By Michael Goldstein
By Dennis Romero
By Sarah Fenske
By Matthew Mullins
By Patrick Range McDonald
By LA Weekly
By Dennis Romero
By Simone Wilson
EXACTLY ONE YEAR AGO, in the run-up to the special-interests special election in which he would be crushed, Arnold Schwarzenegger was political dead meat. After the Governator had gone a couple of fathoms too deep into the tank for the Chamber of Commerce, and as his gasping corpse was plummeting toward rock bottom, only a miracle could resuscitate him.
Enter Phil Angelides.
Just a handful of weeks before the November vote, some polls now show Angelides an astounding 20 points behind. More gentle soundings place him at half that distance behind Arnold. While a smiling Arnold is flying around the state, getting his picture taken hugging Big Dems like Fabian Núñez and Antonio Villaraigosa, and happily puffing away on his cigars, the hapless Angelides has been left to grimly suck on the gas pipe. Can anyone get this man to withdraw from the race? Too bad we can’t recall the ballot. Or the candidate.
When Republicans are more unpopular than at any time in recent history, how in the bluest of states did Angelides manage to get so far behind? Behind enough, in fact, that it would take yet another miracle for him to overcome Schwarzenegger. The answer, in short, is that Angelides is still doing what he was doing when he officially began his campaign over a year ago (and unofficially the day after Arnold took office). He wants liberal Democrats to believe that he’s a reliable liberal Democrat. Period. Full stop.
During the spring primary, Angelides spent all of his time and money trying to convince voters that challenger Steve Westly was a beard for Arnold Schwarzenegger and that only he was the reliable Democrat. Now Angelides has squandered the general election by relentlessly arguing that Arnold is a stand-in for Bush and that only he, Phil, is the reliable Democrat.
Poor Angelides. He skipped over a few steps — like ever taking the time to introduce himself to millions of voters who had never heard of him before, then persuading them of what he was actually for, not just what he was against. So miserably has Angelides failed that barely 60 percent of Democrats say that they will vote for him. That makes him about as popular a Dem as Holy Joe Lieberman, though ostensibly at a different end of the party.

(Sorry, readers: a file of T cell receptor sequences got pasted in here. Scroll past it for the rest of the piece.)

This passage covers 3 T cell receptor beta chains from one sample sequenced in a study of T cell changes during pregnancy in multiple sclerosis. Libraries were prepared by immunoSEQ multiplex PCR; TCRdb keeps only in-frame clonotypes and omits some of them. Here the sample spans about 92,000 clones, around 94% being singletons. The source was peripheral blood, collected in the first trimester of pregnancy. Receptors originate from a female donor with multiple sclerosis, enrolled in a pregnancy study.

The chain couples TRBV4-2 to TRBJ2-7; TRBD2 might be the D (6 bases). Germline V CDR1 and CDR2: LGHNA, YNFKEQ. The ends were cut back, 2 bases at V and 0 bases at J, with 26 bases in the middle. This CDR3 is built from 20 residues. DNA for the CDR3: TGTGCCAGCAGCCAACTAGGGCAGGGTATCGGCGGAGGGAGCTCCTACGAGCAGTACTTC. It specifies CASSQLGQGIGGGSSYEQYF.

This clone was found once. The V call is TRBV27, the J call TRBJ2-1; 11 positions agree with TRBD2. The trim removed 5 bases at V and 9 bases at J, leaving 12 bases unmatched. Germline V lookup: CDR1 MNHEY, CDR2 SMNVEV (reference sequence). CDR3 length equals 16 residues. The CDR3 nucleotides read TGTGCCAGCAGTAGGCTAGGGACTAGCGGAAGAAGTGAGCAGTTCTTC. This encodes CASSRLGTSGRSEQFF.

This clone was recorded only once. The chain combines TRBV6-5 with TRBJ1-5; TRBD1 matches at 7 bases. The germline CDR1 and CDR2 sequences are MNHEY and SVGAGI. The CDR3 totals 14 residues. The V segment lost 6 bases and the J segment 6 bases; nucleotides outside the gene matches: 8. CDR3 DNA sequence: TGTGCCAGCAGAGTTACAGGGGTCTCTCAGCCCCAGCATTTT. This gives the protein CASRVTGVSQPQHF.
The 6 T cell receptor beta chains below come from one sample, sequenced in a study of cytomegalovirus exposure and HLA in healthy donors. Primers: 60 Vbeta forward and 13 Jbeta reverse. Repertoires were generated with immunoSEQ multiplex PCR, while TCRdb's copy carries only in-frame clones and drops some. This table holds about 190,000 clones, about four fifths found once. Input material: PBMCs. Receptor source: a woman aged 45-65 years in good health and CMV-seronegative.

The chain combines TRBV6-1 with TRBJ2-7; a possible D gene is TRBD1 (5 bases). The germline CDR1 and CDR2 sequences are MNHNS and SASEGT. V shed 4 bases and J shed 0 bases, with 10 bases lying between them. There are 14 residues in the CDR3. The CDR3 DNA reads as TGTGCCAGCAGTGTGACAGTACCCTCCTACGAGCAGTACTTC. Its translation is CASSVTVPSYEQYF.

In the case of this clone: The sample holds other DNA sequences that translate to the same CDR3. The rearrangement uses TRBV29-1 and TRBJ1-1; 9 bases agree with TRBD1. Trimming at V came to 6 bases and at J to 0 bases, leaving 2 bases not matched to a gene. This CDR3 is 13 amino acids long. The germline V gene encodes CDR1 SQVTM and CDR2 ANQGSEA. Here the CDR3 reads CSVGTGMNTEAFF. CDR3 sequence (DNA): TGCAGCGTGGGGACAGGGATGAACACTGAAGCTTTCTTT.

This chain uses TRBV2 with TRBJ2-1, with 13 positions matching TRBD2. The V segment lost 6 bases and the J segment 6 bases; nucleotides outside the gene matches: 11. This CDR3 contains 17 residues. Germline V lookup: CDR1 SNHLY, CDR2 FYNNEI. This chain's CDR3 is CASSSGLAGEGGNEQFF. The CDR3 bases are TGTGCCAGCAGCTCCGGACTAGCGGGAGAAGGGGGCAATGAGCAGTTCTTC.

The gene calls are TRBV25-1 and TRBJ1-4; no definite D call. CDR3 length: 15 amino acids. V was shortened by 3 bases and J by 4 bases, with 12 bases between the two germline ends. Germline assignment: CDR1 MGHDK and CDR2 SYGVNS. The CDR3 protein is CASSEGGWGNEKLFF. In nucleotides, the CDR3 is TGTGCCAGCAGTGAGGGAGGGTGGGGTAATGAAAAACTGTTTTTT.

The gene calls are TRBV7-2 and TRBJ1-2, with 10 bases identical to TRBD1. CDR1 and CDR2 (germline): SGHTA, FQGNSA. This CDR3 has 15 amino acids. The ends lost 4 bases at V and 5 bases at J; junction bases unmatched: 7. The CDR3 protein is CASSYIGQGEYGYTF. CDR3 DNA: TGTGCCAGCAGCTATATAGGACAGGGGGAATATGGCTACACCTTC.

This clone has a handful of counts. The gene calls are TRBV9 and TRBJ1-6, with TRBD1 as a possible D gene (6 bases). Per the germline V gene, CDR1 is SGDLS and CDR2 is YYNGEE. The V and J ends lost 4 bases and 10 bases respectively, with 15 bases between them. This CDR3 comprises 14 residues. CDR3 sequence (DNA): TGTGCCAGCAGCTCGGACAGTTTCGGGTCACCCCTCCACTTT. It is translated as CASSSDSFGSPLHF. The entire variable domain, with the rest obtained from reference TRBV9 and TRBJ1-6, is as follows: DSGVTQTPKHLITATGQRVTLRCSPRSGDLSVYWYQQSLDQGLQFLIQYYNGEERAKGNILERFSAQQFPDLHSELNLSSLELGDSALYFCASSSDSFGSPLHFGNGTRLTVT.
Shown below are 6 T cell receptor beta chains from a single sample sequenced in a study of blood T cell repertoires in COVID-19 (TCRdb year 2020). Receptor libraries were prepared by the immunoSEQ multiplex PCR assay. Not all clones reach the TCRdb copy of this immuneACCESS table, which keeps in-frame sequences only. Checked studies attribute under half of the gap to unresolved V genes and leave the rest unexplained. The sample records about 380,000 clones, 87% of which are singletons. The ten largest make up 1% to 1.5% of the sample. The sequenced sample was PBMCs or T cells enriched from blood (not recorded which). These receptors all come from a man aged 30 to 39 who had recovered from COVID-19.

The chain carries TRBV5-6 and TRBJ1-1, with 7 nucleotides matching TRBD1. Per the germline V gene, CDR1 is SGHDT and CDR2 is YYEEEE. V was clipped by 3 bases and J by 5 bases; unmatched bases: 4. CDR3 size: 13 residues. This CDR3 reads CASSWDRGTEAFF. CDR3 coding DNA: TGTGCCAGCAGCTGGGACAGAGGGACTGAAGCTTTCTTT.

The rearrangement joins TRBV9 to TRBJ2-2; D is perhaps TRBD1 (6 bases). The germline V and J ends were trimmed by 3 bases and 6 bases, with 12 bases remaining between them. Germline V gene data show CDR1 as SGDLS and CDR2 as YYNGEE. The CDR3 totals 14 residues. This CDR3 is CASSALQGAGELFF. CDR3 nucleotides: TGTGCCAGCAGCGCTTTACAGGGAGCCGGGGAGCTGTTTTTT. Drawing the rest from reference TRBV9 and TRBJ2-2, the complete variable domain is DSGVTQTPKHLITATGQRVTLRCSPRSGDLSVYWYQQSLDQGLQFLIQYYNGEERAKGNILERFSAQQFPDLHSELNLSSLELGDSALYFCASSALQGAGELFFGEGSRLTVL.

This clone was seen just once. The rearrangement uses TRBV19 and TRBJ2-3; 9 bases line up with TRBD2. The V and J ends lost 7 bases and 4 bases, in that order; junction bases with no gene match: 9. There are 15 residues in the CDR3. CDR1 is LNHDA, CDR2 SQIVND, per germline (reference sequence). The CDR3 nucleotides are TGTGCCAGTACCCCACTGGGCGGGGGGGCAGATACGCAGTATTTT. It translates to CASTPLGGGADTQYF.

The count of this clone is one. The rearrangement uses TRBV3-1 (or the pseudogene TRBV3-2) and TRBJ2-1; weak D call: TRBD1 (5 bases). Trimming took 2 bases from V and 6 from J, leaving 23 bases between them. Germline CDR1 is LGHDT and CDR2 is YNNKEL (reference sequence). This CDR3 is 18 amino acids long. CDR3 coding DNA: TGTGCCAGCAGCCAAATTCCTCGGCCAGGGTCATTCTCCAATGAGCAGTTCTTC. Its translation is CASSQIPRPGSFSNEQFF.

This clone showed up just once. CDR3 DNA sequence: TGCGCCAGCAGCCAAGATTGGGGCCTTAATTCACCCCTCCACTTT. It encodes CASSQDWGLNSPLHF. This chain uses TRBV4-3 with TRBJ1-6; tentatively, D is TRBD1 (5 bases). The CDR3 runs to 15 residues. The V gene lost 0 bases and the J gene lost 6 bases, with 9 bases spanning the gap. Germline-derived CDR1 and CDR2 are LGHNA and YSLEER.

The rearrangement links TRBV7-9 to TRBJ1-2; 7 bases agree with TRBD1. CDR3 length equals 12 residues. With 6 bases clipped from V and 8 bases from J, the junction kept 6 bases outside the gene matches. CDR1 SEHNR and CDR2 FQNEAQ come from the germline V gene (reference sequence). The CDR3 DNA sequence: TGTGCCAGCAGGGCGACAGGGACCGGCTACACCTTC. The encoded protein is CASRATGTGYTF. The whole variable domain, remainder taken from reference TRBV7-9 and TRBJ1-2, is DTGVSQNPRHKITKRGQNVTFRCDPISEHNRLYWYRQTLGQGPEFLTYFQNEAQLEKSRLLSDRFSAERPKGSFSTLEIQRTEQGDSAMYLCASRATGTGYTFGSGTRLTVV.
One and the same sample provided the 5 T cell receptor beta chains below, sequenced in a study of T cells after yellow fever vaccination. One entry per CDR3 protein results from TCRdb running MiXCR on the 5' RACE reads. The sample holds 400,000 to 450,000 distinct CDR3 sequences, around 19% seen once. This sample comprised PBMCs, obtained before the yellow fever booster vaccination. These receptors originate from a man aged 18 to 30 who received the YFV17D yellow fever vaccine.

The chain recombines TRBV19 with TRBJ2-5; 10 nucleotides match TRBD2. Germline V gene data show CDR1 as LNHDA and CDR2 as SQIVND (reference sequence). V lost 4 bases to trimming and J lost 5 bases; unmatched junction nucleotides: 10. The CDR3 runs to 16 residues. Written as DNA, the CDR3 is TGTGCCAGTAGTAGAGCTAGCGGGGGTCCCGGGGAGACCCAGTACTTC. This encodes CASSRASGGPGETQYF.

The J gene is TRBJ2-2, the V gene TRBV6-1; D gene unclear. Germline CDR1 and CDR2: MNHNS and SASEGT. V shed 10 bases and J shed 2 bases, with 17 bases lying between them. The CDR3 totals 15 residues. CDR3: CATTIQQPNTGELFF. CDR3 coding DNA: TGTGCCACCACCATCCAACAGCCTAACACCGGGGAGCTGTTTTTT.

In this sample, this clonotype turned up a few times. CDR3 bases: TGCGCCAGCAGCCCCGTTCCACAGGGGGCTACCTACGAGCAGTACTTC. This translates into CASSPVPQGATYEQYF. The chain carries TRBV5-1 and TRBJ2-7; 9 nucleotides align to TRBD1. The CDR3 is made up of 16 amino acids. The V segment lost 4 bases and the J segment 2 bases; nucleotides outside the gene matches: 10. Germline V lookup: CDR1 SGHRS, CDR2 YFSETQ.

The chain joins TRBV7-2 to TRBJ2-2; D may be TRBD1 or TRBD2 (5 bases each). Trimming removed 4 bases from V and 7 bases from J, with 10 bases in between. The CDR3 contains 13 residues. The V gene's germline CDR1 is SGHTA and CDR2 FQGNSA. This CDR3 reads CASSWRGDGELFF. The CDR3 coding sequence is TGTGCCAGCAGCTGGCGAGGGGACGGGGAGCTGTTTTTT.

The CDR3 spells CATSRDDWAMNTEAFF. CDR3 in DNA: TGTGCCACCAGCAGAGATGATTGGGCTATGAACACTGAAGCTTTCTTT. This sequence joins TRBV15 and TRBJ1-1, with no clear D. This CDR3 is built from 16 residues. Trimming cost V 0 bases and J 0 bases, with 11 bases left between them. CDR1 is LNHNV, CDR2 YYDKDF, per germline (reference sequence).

Angelides completely misread the electorate he wants to represent. Californians turned against Schwarzenegger last year not because the governor wasn’t liberal enough, but because he had veered so far to the right. They liked the kinder, gentler and decidedly bipartisan Arnold they saw during his first year in office. Arnold got the message after his defeat last year and regained the political center. Angelides, meanwhile, went off the ledge.
He didn’t seem to notice the reworking of California’s political topography. As we learned in a recent study by the Public Policy Institute, the fastest-growing sector of the state electorate is neither Republicans nor Democrats, neither liberals nor conservatives, but independents. In 1990, 12 million Californians were registered to one or other of the major parties. Though the voter rolls have grown by nearly 20 percent since, there are still only 12 million who have a party affiliation.
Yet Angelides is still spending millions on ads trying to convince us that Dubya has possessed Arnold’s soul. It’s a tough case to make as the governor backslaps Antonio, campaigns for Democratic-written bond initiatives, raises the minimum wage, signs the most advanced global-warming legislation in America over Republican opposition, balks at White House immigration policy and makes prescription drugs more affordable for the needy.
But we shouldn’t be fooled, warns the Angelides campaign. A leopard can’t change its spots and neither can Arnold; he’s just doing some election-time pandering. Angelides doesn’t know how right he is. Arnold has always shown himself to be a political accommodator, and his radical veer last year was exactly that — a jagged and jarring departure from the centrist that Californians elected in 2003. His current course of working closely with the Democratic Legislature is the return to normalcy.
Angelides, for his part, is also showing us his real character. He’s cut his entire political career by ruthlessly attacking his opponents, never hesitating to dive right into the gutter if necessary, always emphasizing the real or imagined flaws of the other guy over his own proposals. Arnold may have pingponged from centrist to conservative, and back to the center again. But Angelides’ current incarnation as a crusading liberal has damn little to do with his real record as millionaire developer, and friend and enabler to wealthy special interests.
Pity — for a moment — the sorry predicament of all those down-ballot Dems also trying to get across the November finish line. In what should be a banner year for California Democrats, they now risk getting dragged down by the uninspiring, sputtering pol at the top of their ticket. Is it really too late for Angelides to just plain throw in the towel? He’d save us a lot of pain.
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